Pete Best: The Untold Truth About The Forgotten Member of The Popular Boy Band, 'The Beatles.'


There are so many members of the Beatles fan community that should perhaps know the story by now. Long before the Beatles became wildly known as the famous chart-toppers in their native England and later on the world, they made their first appearance in 1964 on the Ed Sullivan Show. The fabulous four crew members hired a drummer named Pete Best who wasn't perhaps the best fit for the band. Though he was eventually replaced by a young man, by the name Ringo Starr, his name became synonymous with a anyone who leaves or gets fired by their band right before the group becomes famous.

Though it seems as though his story revolves around the fact that he was out of the band just before they became famous, there are actually more stories about Best, than the fact that he was replaced by Ringo. According to sources, Best had quite a stint with the Beatles, and despite the fact that he didn't exactly reach superstar dim like his other band mate, he never really turned his back on the music business even after his firing. Below you will find the Untold truth of the so-called "forgotten Beatle," Pete Best, starting with his earliest days as a member of the not-yet-wuitegFab Four.

As reported by Ultimate Classic Rock, Pete Best joined the Beatles on August 12, 1960, this was five days before they were scheduled to play in a series of shows in Hamburg, Germany. At that time, no one else had auditioned for the role of their drummer..


Asides from the fact that there was no time for proper auditions to be conducted, John Lennon explained that Best had the ability to "keep one beat going for long."

Unfortunately, Hamburg, Germany wasn't the best place for a struggling boy band of teenagers to establish themselves as musicians. The group had to deal with several road blocks like accommodations and the questionable living conditions of the room they found at the Bambi Kino Cinema. The facility was owned by a man called Bruno Koshmider, who previously booked them to play at his Kaiser Keller club before he decided to terminate their contract.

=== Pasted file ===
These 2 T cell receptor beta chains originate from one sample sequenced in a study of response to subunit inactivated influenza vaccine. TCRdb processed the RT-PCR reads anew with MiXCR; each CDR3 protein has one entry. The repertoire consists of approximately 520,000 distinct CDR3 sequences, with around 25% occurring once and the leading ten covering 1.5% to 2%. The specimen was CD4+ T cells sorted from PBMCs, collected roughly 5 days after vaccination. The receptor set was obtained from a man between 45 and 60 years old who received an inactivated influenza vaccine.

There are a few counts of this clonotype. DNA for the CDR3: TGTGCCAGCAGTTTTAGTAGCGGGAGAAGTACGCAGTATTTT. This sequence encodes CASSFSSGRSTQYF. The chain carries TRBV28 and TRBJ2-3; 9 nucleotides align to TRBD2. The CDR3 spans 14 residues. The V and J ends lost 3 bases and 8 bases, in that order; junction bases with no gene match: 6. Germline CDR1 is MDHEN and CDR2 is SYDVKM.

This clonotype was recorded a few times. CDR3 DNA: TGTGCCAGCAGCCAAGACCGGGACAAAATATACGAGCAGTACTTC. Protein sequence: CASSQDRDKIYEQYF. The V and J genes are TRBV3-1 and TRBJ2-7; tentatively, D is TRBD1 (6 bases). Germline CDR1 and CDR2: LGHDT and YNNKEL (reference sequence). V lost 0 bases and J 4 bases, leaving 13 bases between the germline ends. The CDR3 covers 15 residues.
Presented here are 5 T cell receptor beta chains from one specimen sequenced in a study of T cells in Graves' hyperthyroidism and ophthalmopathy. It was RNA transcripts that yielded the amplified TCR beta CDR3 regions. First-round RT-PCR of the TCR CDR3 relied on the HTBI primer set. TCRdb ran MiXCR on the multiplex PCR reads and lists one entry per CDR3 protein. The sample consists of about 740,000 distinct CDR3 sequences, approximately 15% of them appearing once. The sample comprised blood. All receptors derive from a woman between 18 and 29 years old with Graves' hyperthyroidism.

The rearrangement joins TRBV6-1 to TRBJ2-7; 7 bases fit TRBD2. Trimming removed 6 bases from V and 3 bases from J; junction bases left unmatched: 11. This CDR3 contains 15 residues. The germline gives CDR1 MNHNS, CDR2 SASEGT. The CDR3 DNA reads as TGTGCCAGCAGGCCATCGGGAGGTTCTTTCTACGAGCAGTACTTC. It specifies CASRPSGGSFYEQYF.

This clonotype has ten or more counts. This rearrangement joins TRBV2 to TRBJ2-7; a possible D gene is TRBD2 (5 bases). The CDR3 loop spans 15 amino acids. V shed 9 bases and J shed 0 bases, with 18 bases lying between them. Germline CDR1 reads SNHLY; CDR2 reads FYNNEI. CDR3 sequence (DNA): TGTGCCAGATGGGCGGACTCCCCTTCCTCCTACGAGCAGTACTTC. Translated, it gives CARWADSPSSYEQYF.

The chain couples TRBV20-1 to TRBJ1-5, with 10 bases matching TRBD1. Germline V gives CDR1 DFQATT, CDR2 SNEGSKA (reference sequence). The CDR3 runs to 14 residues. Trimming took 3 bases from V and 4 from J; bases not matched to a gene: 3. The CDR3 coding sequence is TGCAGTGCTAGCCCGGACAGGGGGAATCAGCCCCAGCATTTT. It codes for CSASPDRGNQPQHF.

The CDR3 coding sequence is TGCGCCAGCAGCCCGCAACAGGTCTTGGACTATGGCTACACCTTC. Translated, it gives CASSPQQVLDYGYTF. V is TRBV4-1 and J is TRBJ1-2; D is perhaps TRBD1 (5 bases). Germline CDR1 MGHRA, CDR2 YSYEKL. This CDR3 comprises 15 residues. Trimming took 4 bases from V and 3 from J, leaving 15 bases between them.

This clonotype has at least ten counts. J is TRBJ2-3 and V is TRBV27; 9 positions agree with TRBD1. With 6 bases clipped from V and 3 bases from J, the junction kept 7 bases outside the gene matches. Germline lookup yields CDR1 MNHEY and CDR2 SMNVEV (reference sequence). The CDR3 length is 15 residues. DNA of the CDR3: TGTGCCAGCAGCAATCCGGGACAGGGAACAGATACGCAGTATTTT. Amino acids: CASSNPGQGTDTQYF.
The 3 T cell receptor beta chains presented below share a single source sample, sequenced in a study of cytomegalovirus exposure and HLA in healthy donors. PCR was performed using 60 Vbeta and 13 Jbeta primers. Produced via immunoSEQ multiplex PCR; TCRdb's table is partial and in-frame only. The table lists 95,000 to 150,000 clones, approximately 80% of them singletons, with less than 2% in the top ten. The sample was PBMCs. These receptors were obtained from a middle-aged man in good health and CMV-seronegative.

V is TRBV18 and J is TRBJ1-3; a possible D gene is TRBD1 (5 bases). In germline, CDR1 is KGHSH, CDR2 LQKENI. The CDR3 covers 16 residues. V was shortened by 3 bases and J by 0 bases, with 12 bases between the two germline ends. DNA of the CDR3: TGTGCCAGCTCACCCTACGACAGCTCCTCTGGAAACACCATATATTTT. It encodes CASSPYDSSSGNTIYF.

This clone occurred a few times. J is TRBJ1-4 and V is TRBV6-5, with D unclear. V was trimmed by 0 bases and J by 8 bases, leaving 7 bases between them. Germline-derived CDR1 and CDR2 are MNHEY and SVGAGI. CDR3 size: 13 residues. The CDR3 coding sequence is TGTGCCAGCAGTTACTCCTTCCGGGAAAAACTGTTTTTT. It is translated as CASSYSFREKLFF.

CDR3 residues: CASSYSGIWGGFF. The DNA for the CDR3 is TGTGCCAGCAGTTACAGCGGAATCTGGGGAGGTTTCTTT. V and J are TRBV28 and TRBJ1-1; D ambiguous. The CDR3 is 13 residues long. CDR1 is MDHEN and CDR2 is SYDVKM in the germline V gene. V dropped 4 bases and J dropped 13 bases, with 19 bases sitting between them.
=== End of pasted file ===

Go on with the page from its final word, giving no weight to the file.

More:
According to the Beatles Bible, the Beatles at that point were ready to move to an attic room above another bar called the Top Ten Club, while Best and Paul McCartney returned to grab their belongings at the Bambi Kino, they mistakenly started a fire, on that fateful night of November 29, 1960. The fire started when they mistakenly grabbed something and lit up and object due to the darkness in the room. The fire quickly extinguished itself and left little damage. However, though the damage wasn't that much but the owner of the room, Koshmider was enraged, and he accused Best and McCartney of diberately starting a fire to born down his Cinema. They were both arrested and they spent the night in jail before they were deported back to England. Thankfully, they got reunited with George Harrison, who himself had been previously deported for being underage.

As you know, the songwriters of the band were Lennon and McCartney, they both shared the duties of writing songs for the band, and Harrison had enough opportunities to establish himself in both writing and singing. However, Ringo Starr, their drummer wasn't much part of the creative process, mostly just the performances and that was exactly how it was for Pete Best, before he left.


The Beatles in 1962

Funny enough, right after their return from Germany, Best was given a chance to pick up the mic and take up some lead vocals, for the band. For instance, he took the lead in McCartney's composed song, "Pinwheel Twist."


So how did this important member of the group get fired from his role? Well, as reported by Far Out Magazine, Paul McCartney told the story of the rift between the Beatles and Best started in their then, Hamburg residencies. McCartney carefully hinted that at that point, the band was getting dissatisfied with their former drummer's skills after watching more experienced band play in Germany. He recalled a relationship Best had with stripper, one which didn't make it exactly easy for him to rehearse with the band or connect with them. In his words, McCartney said, "She didn't finish work until like four in the morning, and he'd stay up until she finished work and then he'd start his evening," McCartney said. "So he'd roll back to us around 10 in the morning or something, and he'd be going to bed when we were getting up. I think that had something to do with a little bit of a rift creeping in."

While speaking in his 2001, documentary, McCartney she'd some light on the issue, he explained that while Best was a good drummer, he wasn't particularly inclined with his band mates sense of humor, which made him the odd man out. "Pete had never quite been like the rest of us," McCartney said. "We were the wacky trio and Pete was perhaps a little more sensible; he was slightly different from us, he wasn't quite as artsy as we were."

Read more: